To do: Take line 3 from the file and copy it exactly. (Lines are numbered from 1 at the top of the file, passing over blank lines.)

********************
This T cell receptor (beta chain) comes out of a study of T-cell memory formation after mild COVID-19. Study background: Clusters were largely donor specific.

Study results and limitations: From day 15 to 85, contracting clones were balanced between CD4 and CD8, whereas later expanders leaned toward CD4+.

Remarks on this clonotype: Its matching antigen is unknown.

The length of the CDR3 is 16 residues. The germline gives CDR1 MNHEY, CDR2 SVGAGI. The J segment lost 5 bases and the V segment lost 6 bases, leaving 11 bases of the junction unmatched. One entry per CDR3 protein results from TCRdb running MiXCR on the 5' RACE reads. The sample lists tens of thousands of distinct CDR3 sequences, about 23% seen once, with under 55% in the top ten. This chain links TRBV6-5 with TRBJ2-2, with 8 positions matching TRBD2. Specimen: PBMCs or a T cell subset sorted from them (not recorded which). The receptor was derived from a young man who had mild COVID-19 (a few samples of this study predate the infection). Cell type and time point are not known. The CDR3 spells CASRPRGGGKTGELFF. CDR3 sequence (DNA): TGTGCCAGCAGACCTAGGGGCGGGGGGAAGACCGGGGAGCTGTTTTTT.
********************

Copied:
Remarks on this clonotype: Its matching antigen is unknown.